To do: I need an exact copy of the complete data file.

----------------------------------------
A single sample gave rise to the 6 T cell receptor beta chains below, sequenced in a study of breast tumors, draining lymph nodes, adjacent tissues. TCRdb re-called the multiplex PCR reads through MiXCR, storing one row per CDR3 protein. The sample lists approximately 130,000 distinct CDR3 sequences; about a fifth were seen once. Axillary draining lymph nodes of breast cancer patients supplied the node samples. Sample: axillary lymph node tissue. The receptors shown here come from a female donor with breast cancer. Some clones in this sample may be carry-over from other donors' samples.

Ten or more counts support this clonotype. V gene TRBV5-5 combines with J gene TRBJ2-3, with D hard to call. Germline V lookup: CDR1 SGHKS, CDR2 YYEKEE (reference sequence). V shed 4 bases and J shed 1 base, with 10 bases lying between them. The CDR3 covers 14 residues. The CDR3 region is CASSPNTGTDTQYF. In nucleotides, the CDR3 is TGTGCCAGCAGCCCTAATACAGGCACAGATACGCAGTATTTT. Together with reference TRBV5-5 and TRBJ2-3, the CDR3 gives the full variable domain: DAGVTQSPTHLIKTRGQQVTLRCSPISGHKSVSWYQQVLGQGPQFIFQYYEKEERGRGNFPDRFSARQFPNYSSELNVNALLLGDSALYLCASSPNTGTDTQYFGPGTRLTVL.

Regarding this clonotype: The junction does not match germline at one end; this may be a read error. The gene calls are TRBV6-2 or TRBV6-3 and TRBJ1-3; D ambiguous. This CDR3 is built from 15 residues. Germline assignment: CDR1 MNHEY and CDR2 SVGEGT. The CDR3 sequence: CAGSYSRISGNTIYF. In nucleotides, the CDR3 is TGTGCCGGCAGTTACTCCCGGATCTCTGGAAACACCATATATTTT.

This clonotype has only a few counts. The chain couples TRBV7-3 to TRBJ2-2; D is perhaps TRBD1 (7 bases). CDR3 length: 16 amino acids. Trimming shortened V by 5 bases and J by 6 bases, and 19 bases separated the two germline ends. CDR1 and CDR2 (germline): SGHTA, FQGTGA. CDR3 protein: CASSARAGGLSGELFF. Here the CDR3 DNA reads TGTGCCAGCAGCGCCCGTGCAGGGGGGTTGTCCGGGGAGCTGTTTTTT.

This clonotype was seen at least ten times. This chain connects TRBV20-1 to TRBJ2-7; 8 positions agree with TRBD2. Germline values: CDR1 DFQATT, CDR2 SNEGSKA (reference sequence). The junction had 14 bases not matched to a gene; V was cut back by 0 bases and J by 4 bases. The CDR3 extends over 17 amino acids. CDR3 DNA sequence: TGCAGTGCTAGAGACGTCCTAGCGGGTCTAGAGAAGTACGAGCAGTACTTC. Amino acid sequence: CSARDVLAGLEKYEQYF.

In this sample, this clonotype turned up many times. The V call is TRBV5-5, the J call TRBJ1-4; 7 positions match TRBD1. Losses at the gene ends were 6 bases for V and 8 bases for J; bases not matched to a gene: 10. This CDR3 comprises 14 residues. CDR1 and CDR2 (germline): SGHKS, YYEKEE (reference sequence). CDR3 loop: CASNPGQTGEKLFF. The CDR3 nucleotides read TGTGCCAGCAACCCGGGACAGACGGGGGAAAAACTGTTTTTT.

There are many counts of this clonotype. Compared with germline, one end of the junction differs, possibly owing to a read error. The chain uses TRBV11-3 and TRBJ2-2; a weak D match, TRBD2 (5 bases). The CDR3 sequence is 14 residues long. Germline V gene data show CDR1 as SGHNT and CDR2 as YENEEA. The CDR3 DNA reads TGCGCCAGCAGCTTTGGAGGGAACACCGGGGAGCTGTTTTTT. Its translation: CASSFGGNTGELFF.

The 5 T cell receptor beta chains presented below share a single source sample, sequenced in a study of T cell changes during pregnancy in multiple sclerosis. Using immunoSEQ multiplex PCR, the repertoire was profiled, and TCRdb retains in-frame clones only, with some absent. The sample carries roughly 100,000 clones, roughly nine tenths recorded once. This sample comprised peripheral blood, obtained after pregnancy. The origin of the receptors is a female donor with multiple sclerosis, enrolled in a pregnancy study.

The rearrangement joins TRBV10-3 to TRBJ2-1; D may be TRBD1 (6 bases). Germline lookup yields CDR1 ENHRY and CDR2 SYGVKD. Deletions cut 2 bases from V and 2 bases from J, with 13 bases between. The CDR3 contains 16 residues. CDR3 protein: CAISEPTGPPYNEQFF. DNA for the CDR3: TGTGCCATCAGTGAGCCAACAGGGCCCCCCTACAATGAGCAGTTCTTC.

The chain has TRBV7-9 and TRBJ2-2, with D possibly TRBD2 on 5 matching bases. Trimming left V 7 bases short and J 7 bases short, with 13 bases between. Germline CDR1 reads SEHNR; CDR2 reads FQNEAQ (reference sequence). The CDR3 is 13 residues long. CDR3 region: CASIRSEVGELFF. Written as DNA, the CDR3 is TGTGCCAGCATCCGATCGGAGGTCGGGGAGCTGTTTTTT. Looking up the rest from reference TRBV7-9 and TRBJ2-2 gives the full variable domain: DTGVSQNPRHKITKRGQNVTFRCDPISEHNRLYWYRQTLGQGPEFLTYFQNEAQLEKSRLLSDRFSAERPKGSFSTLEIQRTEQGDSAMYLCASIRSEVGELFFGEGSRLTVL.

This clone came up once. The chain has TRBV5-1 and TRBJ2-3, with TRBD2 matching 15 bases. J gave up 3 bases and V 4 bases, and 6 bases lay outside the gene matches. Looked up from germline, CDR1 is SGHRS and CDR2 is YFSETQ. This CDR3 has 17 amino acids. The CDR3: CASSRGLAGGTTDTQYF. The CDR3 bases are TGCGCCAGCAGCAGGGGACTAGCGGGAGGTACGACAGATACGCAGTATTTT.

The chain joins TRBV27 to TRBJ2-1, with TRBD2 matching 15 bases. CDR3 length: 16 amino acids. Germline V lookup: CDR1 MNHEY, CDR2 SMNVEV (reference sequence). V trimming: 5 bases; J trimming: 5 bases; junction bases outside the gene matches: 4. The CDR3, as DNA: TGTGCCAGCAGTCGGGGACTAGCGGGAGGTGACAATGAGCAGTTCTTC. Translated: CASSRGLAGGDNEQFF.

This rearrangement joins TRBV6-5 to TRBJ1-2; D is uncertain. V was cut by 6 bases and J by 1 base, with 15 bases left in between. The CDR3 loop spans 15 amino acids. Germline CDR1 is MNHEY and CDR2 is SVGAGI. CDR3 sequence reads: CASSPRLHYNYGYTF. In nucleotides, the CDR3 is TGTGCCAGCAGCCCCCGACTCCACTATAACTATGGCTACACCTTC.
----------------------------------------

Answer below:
A single sample gave rise to the 6 T cell receptor beta chains below, sequenced in a study of breast tumors, draining lymph nodes, adjacent tissues. TCRdb re-called the multiplex PCR reads through MiXCR, storing one row per CDR3 protein. The sample lists approximately 130,000 distinct CDR3 sequences; about a fifth were seen once. Axillary draining lymph nodes of breast cancer patients supplied the node samples. Sample: axillary lymph node tissue. The receptors shown here come from a female donor with breast cancer. Some clones in this sample may be carry-over from other donors' samples.

Ten or more counts support this clonotype. V gene TRBV5-5 combines with J gene TRBJ2-3, with D hard to call. Germline V lookup: CDR1 SGHKS, CDR2 YYEKEE (reference sequence). V shed 4 bases and J shed 1 base, with 10 bases lying between them. The CDR3 covers 14 residues. The CDR3 region is CASSPNTGTDTQYF. In nucleotides, the CDR3 is TGTGCCAGCAGCCCTAATACAGGCACAGATACGCAGTATTTT. Together with reference TRBV5-5 and TRBJ2-3, the CDR3 gives the full variable domain: DAGVTQSPTHLIKTRGQQVTLRCSPISGHKSVSWYQQVLGQGPQFIFQYYEKEERGRGNFPDRFSARQFPNYSSELNVNALLLGDSALYLCASSPNTGTDTQYFGPGTRLTVL.

Regarding this clonotype: The junction does not match germline at one end; this may be a read error. The gene calls are TRBV6-2 or TRBV6-3 and TRBJ1-3; D ambiguous. This CDR3 is built from 15 residues. Germline assignment: CDR1 MNHEY and CDR2 SVGEGT. The CDR3 sequence: CAGSYSRISGNTIYF. In nucleotides, the CDR3 is TGTGCCGGCAGTTACTCCCGGATCTCTGGAAACACCATATATTTT.

This clonotype has only a few counts. The chain couples TRBV7-3 to TRBJ2-2; D is perhaps TRBD1 (7 bases). CDR3 length: 16 amino acids. Trimming shortened V by 5 bases and J by 6 bases, and 19 bases separated the two germline ends. CDR1 and CDR2 (germline): SGHTA, FQGTGA. CDR3 protein: CASSARAGGLSGELFF. Here the CDR3 DNA reads TGTGCCAGCAGCGCCCGTGCAGGGGGGTTGTCCGGGGAGCTGTTTTTT.

This clonotype was seen at least ten times. This chain connects TRBV20-1 to TRBJ2-7; 8 positions agree with TRBD2. Germline values: CDR1 DFQATT, CDR2 SNEGSKA (reference sequence). The junction had 14 bases not matched to a gene; V was cut back by 0 bases and J by 4 bases. The CDR3 extends over 17 amino acids. CDR3 DNA sequence: TGCAGTGCTAGAGACGTCCTAGCGGGTCTAGAGAAGTACGAGCAGTACTTC. Amino acid sequence: CSARDVLAGLEKYEQYF.

In this sample, this clonotype turned up many times. The V call is TRBV5-5, the J call TRBJ1-4; 7 positions match TRBD1. Losses at the gene ends were 6 bases for V and 8 bases for J; bases not matched to a gene: 10. This CDR3 comprises 14 residues. CDR1 and CDR2 (germline): SGHKS, YYEKEE (reference sequence). CDR3 loop: CASNPGQTGEKLFF. The CDR3 nucleotides read TGTGCCAGCAACCCGGGACAGACGGGGGAAAAACTGTTTTTT.

There are many counts of this clonotype. Compared with germline, one end of the junction differs, possibly owing to a read error. The chain uses TRBV11-3 and TRBJ2-2; a weak D match, TRBD2 (5 bases). The CDR3 sequence is 14 residues long. Germline V gene data show CDR1 as SGHNT and CDR2 as YENEEA. The CDR3 DNA reads TGCGCCAGCAGCTTTGGAGGGAACACCGGGGAGCTGTTTTTT. Its translation: CASSFGGNTGELFF.

The 5 T cell receptor beta chains presented below share a single source sample, sequenced in a study of T cell changes during pregnancy in multiple sclerosis. Using immunoSEQ multiplex PCR, the repertoire was profiled, and TCRdb retains in-frame clones only, with some absent. The sample carries roughly 100,000 clones, roughly nine tenths recorded once. This sample comprised peripheral blood, obtained after pregnancy. The origin of the receptors is a female donor with multiple sclerosis, enrolled in a pregnancy study.

The rearrangement joins TRBV10-3 to TRBJ2-1; D may be TRBD1 (6 bases). Germline lookup yields CDR1 ENHRY and CDR2 SYGVKD. Deletions cut 2 bases from V and 2 bases from J, with 13 bases between. The CDR3 contains 16 residues. CDR3 protein: CAISEPTGPPYNEQFF. DNA for the CDR3: TGTGCCATCAGTGAGCCAACAGGGCCCCCCTACAATGAGCAGTTCTTC.

The chain has TRBV7-9 and TRBJ2-2, with D possibly TRBD2 on 5 matching bases. Trimming left V 7 bases short and J 7 bases short, with 13 bases between. Germline CDR1 reads SEHNR; CDR2 reads FQNEAQ (reference sequence). The CDR3 is 13 residues long. CDR3 region: CASIRSEVGELFF. Written as DNA, the CDR3 is TGTGCCAGCATCCGATCGGAGGTCGGGGAGCTGTTTTTT. Looking up the rest from reference TRBV7-9 and TRBJ2-2 gives the full variable domain: DTGVSQNPRHKITKRGQNVTFRCDPISEHNRLYWYRQTLGQGPEFLTYFQNEAQLEKSRLLSDRFSAERPKGSFSTLEIQRTEQGDSAMYLCASIRSEVGELFFGEGSRLTVL.

This clone came up once. The chain has TRBV5-1 and TRBJ2-3, with TRBD2 matching 15 bases. J gave up 3 bases and V 4 bases, and 6 bases lay outside the gene matches. Looked up from germline, CDR1 is SGHRS and CDR2 is YFSETQ. This CDR3 has 17 amino acids. The CDR3: CASSRGLAGGTTDTQYF. The CDR3 bases are TGCGCCAGCAGCAGGGGACTAGCGGGAGGTACGACAGATACGCAGTATTTT.

The chain joins TRBV27 to TRBJ2-1, with TRBD2 matching 15 bases. CDR3 length: 16 amino acids. Germline V lookup: CDR1 MNHEY, CDR2 SMNVEV (reference sequence). V trimming: 5 bases; J trimming: 5 bases; junction bases outside the gene matches: 4. The CDR3, as DNA: TGTGCCAGCAGTCGGGGACTAGCGGGAGGTGACAATGAGCAGTTCTTC. Translated: CASSRGLAGGDNEQFF.

This rearrangement joins TRBV6-5 to TRBJ1-2; D is uncertain. V was cut by 6 bases and J by 1 base, with 15 bases left in between. The CDR3 loop spans 15 amino acids. Germline CDR1 is MNHEY and CDR2 is SVGAGI. CDR3 sequence reads: CASSPRLHYNYGYTF. In nucleotides, the CDR3 is TGTGCCAGCAGCCCCCGACTCCACTATAACTATGGCTACACCTTC.